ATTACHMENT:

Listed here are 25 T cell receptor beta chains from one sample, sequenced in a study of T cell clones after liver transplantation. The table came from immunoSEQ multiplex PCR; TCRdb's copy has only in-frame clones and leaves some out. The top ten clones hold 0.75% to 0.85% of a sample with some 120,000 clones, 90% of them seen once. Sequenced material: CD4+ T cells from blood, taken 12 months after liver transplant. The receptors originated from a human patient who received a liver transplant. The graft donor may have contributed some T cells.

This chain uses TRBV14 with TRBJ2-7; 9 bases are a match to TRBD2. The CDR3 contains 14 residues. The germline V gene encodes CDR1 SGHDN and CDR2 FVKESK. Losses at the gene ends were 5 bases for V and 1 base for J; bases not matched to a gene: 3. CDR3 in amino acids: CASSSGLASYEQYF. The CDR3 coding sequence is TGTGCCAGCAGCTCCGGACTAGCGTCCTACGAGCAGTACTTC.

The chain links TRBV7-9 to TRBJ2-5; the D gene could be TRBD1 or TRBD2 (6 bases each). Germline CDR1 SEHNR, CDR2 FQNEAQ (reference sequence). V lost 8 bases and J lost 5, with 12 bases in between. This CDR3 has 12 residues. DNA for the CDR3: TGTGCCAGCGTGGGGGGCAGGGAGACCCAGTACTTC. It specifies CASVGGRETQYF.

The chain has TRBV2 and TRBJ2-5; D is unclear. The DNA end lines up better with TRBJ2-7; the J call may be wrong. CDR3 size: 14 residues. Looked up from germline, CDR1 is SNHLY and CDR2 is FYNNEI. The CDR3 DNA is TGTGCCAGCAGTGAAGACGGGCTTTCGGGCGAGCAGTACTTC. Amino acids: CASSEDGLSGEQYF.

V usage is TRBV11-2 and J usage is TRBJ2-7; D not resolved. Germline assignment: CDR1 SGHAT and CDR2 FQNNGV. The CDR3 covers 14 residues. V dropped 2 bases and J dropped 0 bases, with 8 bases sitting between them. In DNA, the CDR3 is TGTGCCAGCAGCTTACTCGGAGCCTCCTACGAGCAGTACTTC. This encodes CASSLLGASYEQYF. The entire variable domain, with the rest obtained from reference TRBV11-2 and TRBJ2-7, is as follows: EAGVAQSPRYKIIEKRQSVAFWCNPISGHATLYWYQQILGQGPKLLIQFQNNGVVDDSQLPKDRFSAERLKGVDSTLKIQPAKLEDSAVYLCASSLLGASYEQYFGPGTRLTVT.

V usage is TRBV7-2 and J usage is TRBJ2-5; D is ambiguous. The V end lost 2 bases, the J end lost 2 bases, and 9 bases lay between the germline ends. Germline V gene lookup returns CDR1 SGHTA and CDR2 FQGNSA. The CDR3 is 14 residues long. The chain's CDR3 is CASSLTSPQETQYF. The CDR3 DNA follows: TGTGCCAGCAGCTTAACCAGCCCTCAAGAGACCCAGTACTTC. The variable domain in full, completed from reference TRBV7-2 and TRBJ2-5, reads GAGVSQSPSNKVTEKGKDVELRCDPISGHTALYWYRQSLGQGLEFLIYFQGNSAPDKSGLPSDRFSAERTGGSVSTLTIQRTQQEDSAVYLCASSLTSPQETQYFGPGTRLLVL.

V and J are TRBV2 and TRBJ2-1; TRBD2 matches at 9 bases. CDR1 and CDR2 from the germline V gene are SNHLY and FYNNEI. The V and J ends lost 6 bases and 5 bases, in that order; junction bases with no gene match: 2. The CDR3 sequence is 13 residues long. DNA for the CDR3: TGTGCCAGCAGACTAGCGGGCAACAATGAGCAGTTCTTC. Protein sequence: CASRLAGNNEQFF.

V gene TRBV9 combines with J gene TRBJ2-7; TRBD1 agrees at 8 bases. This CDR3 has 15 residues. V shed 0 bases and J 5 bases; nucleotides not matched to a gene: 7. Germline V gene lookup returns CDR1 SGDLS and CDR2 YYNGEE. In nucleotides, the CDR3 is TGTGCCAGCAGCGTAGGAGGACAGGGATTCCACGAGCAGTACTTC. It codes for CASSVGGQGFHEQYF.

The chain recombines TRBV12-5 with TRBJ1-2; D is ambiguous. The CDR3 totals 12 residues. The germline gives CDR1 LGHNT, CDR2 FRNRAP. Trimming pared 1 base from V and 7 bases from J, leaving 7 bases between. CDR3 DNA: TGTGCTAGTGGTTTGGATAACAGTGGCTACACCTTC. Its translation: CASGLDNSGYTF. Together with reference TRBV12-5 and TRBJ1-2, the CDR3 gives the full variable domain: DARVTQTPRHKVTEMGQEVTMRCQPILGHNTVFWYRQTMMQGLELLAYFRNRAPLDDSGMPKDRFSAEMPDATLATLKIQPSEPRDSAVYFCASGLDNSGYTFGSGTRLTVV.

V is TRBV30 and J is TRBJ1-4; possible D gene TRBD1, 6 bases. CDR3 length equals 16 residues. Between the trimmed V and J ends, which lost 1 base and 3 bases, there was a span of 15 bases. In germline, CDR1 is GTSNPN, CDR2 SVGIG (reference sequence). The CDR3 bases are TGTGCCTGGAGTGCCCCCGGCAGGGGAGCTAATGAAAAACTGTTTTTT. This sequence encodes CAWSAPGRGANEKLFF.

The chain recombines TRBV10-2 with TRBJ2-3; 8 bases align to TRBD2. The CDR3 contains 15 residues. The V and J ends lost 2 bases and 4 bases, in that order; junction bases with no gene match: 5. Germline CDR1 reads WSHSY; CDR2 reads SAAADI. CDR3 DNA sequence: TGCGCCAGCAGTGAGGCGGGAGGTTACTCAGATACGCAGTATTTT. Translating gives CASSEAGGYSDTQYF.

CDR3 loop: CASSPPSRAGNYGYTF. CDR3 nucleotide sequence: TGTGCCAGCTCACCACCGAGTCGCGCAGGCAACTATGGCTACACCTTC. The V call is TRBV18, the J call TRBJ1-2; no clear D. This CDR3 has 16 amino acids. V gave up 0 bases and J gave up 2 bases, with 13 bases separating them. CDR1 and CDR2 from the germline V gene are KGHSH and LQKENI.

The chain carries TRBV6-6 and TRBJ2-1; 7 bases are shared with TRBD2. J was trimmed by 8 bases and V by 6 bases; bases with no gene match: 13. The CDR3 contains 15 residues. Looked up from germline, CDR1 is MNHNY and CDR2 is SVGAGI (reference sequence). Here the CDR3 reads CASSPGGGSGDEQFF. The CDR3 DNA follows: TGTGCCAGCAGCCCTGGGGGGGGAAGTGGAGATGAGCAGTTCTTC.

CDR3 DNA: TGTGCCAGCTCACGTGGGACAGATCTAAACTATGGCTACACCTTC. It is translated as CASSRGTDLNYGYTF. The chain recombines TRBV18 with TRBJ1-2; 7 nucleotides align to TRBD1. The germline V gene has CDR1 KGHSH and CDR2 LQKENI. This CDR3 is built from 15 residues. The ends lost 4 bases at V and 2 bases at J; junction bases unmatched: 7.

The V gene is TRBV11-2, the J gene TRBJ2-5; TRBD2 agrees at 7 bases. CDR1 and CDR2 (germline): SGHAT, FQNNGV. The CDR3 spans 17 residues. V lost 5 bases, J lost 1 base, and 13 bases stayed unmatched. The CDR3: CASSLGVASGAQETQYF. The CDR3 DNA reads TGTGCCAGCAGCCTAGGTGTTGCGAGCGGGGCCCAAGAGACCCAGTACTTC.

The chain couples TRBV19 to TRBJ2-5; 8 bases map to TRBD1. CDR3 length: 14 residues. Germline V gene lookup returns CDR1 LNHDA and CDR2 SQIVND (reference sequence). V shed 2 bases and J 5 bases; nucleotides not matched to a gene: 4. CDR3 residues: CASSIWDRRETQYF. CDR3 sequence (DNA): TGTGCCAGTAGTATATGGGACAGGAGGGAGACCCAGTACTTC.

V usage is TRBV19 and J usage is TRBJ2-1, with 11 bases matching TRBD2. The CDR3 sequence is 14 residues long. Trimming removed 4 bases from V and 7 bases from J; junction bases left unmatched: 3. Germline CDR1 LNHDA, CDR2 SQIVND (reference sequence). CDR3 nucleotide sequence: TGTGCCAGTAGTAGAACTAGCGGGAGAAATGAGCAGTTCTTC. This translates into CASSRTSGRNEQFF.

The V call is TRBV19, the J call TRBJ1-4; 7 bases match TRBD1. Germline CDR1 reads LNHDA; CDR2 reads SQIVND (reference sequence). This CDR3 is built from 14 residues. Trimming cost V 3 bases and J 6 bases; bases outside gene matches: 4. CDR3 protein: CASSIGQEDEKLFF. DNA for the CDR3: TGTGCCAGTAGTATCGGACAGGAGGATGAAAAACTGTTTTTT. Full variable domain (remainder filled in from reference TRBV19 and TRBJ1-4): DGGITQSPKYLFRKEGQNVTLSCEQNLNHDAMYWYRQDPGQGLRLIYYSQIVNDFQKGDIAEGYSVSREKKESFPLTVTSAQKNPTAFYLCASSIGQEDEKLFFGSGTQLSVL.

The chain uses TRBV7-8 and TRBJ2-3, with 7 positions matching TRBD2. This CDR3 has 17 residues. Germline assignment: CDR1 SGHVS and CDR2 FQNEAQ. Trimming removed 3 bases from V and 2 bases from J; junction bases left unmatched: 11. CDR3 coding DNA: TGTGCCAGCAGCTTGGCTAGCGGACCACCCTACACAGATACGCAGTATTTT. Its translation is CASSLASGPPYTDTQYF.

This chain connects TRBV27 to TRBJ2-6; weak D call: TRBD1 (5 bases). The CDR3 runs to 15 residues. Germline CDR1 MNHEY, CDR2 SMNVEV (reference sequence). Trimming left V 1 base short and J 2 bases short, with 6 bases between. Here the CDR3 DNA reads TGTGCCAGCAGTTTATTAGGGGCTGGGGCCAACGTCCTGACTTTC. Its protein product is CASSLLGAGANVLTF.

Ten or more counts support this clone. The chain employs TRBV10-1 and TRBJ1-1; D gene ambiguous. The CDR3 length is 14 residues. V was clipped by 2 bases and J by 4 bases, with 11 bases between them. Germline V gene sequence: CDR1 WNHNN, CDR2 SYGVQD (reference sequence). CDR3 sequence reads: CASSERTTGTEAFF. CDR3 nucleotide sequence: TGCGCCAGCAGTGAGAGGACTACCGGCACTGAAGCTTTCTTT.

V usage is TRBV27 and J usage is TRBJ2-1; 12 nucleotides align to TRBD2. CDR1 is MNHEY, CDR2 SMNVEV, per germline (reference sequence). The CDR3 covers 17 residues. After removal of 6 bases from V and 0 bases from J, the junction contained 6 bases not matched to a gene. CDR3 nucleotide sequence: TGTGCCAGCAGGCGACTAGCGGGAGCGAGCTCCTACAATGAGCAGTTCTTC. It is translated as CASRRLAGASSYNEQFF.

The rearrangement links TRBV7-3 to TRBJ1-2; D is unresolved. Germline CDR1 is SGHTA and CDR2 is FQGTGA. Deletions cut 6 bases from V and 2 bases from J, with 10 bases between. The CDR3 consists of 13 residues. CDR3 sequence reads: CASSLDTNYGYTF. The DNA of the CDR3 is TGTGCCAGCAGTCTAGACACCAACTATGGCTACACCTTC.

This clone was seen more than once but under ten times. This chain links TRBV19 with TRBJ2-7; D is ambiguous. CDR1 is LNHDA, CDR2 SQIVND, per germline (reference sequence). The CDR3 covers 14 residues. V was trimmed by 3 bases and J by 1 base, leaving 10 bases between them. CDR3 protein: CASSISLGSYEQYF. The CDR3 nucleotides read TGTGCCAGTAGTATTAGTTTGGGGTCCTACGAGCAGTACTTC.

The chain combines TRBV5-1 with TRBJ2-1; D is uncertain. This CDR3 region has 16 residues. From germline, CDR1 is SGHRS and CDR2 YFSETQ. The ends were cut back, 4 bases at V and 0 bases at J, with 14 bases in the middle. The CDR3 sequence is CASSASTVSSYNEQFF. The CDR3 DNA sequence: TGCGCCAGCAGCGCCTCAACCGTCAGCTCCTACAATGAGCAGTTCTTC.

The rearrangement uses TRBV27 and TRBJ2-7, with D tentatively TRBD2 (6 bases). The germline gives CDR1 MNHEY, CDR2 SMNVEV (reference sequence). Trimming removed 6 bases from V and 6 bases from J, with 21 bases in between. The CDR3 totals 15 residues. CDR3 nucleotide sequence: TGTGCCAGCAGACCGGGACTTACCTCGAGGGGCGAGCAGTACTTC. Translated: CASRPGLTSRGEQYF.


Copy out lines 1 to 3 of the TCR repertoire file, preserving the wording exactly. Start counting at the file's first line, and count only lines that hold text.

Listed here are 25 T cell receptor beta chains from one sample, sequenced in a study of T cell clones after liver transplantation. The table came from immunoSEQ multiplex PCR; TCRdb's copy has only in-frame clones and leaves some out. The top ten clones hold 0.75% to 0.85% of a sample with some 120,000 clones, 90% of them seen once. Sequenced material: CD4+ T cells from blood, taken 12 months after liver transplant. The receptors originated from a human patient who received a liver transplant. The graft donor may have contributed some T cells.

This chain uses TRBV14 with TRBJ2-7; 9 bases are a match to TRBD2. The CDR3 contains 14 residues. The germline V gene encodes CDR1 SGHDN and CDR2 FVKESK. Losses at the gene ends were 5 bases for V and 1 base for J; bases not matched to a gene: 3. CDR3 in amino acids: CASSSGLASYEQYF. The CDR3 coding sequence is TGTGCCAGCAGCTCCGGACTAGCGTCCTACGAGCAGTACTTC.

The chain links TRBV7-9 to TRBJ2-5; the D gene could be TRBD1 or TRBD2 (6 bases each). Germline CDR1 SEHNR, CDR2 FQNEAQ (reference sequence). V lost 8 bases and J lost 5, with 12 bases in between. This CDR3 has 12 residues. DNA for the CDR3: TGTGCCAGCGTGGGGGGCAGGGAGACCCAGTACTTC. It specifies CASVGGRETQYF.